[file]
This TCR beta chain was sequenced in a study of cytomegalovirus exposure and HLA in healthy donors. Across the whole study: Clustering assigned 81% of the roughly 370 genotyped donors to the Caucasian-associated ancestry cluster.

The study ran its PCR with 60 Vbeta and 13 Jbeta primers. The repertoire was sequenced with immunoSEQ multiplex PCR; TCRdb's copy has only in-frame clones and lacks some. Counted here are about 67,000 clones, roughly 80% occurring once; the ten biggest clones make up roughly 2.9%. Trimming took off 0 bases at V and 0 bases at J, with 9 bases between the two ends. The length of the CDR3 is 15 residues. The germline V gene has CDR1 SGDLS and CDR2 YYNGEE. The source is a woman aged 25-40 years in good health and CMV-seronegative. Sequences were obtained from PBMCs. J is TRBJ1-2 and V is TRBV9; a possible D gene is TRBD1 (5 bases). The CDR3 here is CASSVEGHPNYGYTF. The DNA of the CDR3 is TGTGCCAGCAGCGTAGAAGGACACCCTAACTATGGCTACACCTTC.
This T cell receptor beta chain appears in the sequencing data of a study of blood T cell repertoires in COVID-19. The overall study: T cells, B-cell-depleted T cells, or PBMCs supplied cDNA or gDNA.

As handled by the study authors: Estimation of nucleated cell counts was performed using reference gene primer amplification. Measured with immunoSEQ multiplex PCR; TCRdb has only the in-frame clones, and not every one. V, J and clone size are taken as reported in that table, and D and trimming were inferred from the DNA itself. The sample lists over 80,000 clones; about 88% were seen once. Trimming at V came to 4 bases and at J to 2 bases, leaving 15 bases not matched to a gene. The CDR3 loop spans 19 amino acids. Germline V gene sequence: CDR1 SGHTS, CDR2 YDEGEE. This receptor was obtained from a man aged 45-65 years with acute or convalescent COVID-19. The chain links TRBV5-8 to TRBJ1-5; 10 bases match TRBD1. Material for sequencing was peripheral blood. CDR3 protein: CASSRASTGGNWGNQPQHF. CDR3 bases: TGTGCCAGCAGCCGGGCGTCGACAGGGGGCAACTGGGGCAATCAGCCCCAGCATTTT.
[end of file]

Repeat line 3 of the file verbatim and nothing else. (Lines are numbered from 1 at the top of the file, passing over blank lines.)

This T cell receptor beta chain appears in the sequencing data of a study of blood T cell repertoires in COVID-19. The overall study: T cells, B-cell-depleted T cells, or PBMCs supplied cDNA or gDNA.